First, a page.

EPA is interested in receiving public comment on whether RMP-covered municipal water and wastewater plants that are not eligible for Program 1 should also be subject to RMP Program 3, regardless of whether or not they are located in a state with a Federally-delegated OSHA program.

Other than bulk agricultural chemical distributors and water and wastewater treatment facilities, there are fewer than 400 RMP facilities currently reporting Program 2 processes to EPA. Of these, EPA believes that approximately half are either non-agricultural bulk chemical distributors that would also become Program 3 in the event that OSHA were to restrict eligibility for its PSM retail exemption, or processes that incorrectly reported as Program 2 in their RMP (i.e. processes that are actually already subject to Program 3).

If OSHA were to restrict eligibility for its retail exemption as discussed, and EPA were to require all RMP-covered water and wastewater treatment plants not eligible for Program 1 to comply with Program 3, EPA believes that there would be approximately 200 RMP-covered processes nationwide that would remain eligible for Program 2. In light of these facts, EPA invites comment on whether it should modify Program 2 eligibility criteria, or alternatively, eliminate Program 2 and require all formerly Program 2 processes to comply with Program 3 or Program 1 requirements.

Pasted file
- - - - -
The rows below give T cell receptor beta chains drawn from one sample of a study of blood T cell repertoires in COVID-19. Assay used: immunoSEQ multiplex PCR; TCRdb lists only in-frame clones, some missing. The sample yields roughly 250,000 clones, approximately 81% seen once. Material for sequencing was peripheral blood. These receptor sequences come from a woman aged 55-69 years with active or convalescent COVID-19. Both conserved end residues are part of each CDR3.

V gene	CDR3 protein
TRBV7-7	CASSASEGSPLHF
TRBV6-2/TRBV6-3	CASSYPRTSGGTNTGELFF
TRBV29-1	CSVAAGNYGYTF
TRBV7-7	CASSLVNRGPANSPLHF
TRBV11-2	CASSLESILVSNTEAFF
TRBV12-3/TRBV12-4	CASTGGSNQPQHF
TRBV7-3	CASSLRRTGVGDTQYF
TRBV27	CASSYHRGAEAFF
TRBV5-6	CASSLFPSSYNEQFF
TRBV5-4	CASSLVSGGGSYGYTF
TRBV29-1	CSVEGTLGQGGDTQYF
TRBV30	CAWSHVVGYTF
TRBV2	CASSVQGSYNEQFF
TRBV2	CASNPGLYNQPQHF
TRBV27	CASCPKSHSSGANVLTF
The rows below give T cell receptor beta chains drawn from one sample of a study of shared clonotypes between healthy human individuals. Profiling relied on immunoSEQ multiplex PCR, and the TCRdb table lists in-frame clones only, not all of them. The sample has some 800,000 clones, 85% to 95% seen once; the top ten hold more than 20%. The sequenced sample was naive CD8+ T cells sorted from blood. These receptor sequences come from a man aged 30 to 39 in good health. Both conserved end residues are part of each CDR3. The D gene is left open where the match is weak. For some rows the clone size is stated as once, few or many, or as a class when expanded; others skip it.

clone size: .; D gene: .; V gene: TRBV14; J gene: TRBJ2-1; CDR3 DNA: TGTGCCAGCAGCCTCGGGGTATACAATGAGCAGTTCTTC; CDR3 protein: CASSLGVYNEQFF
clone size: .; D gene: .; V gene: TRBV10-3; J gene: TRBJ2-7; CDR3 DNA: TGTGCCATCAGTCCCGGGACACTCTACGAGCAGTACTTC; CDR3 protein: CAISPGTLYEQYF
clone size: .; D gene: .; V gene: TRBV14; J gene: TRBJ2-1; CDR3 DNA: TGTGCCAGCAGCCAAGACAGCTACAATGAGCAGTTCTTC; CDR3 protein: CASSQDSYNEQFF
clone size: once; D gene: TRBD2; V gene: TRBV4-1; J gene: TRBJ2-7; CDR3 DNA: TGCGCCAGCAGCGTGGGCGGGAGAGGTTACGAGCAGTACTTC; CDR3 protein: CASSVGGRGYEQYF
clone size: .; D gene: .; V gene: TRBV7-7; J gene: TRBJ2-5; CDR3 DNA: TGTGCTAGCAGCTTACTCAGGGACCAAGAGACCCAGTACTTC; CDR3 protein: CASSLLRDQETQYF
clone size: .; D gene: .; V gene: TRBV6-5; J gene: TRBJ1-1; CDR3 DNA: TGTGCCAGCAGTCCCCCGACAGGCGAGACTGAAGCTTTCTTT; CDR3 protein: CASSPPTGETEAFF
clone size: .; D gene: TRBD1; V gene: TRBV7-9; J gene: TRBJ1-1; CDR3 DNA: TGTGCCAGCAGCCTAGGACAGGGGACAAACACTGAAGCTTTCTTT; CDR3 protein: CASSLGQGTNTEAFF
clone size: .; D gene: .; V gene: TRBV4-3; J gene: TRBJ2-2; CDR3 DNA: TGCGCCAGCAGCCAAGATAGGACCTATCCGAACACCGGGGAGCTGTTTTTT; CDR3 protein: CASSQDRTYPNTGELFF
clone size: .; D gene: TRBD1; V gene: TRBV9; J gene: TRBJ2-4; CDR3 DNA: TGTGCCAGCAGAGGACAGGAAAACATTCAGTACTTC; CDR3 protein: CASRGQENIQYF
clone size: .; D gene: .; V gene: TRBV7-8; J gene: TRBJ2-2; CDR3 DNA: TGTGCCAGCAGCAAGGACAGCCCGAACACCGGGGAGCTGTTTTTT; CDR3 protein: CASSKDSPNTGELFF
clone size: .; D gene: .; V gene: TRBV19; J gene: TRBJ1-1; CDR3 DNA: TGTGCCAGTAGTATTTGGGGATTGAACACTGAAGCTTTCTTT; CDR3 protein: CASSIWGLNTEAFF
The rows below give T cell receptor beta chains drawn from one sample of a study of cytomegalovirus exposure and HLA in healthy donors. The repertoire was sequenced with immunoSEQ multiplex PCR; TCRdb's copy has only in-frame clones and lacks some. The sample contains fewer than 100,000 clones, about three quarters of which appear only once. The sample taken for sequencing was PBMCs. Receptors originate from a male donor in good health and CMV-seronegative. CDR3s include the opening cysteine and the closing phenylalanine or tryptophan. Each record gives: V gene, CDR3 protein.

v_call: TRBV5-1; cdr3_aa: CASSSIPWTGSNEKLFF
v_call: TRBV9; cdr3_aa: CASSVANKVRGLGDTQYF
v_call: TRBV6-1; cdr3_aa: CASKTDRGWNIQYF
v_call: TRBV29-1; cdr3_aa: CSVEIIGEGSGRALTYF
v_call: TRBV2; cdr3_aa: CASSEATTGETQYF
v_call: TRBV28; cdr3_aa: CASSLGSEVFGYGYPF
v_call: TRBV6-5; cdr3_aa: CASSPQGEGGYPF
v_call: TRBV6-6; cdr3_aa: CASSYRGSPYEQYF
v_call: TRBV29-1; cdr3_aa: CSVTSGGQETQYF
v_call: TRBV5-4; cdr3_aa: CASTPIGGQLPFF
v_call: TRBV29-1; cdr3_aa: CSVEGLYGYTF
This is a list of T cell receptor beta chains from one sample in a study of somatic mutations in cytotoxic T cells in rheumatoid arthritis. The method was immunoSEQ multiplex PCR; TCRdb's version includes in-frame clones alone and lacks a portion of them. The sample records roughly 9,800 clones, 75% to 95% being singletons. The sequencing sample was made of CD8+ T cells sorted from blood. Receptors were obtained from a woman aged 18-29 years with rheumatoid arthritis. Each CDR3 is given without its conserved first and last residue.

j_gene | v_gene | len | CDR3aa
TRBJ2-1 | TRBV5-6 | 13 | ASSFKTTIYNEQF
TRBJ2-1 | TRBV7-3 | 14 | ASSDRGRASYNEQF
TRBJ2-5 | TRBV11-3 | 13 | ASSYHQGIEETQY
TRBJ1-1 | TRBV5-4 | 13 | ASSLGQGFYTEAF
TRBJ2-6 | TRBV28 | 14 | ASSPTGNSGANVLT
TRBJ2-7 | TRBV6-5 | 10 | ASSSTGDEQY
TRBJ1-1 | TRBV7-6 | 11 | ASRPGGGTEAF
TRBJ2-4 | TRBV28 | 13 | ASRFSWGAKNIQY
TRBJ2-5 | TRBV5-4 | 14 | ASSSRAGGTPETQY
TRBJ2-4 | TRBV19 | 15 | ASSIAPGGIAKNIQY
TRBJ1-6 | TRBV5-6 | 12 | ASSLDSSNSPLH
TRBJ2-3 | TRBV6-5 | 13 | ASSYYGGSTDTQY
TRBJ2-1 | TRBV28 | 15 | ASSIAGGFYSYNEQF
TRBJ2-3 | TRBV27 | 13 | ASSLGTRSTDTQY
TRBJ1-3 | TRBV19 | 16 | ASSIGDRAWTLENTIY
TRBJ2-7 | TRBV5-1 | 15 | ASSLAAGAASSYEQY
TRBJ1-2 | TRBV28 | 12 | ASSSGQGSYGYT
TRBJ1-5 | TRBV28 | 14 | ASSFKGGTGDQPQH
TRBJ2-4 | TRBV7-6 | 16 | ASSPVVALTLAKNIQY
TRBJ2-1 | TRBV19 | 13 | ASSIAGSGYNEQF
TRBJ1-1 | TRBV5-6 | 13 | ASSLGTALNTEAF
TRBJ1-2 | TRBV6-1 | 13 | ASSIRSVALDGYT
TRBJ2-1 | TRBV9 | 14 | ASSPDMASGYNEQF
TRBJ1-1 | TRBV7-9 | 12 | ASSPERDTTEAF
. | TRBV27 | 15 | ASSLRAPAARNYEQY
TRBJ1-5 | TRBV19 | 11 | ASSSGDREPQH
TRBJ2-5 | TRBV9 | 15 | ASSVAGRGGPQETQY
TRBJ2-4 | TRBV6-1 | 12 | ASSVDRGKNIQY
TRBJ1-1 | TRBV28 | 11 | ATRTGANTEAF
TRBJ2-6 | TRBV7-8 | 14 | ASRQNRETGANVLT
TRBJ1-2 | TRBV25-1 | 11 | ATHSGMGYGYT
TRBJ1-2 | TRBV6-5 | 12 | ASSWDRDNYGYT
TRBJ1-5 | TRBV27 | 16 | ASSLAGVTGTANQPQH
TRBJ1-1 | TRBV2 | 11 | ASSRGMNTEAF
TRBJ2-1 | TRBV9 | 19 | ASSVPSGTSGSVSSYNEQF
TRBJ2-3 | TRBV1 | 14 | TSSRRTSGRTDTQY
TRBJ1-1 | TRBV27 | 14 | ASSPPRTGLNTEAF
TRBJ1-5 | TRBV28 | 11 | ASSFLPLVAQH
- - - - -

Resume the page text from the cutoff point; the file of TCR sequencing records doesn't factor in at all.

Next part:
Questions posed by EPA on this issue include:

  1. Do you currently operate a facility with Program 2 covered processes? Please indicate what type of Program 2 process your facility operates. Do you implement accident prevention measures that go beyond RMP Program 2 for this process? If so, why? What additional prevention elements do you use? Do you believe Program 2 requirements are necessary for the safe operation of this process? Do you have any Program 2 processes that may be adequately managed under Program 1? Please explain the basis for your views.
  2. Do you operate a water or wastewater treatment plant that is subject to the RMP regulation? If so, what level of accident prevention requirements do you believe are warranted for such facilities? If you operate a Program 2 process at a water or wastewater treatment plant, how much additional burden would be involved in implementing the additional RMP elements required for Program 3 processes?
  3. Should RMP-covered municipal water and wastewater plants that are not eligible for Program 1 always be subject to RMP Program 3, regardless of whether or not they are located in a state with a Federally-delegated OSHA program? Why or why not?
  4. If OSHA restricts its retail exemption to facilities selling regulated substances in small containers, should EPA eliminate RMP Program level 2 entirely or, alternatively, modify Program 2 prevention elements or otherwise change the eligibility criteria for Program 2? If so, why?
  5. Would eliminating Program 2 simplify rule compliance for the regulated universe and improve human and environmental health and safety, or does the current three-tiered prevention program framework under the RMP rule provide an appropriate level of protection?
  6. What would be the economic impacts of modifying or eliminating Program 2? Are there any special circumstances involving small entities that EPA should consider with respect to modifying or eliminating Program 2?

Further details on this issue are provided in EPA's RFI which can be accessed by clicking here.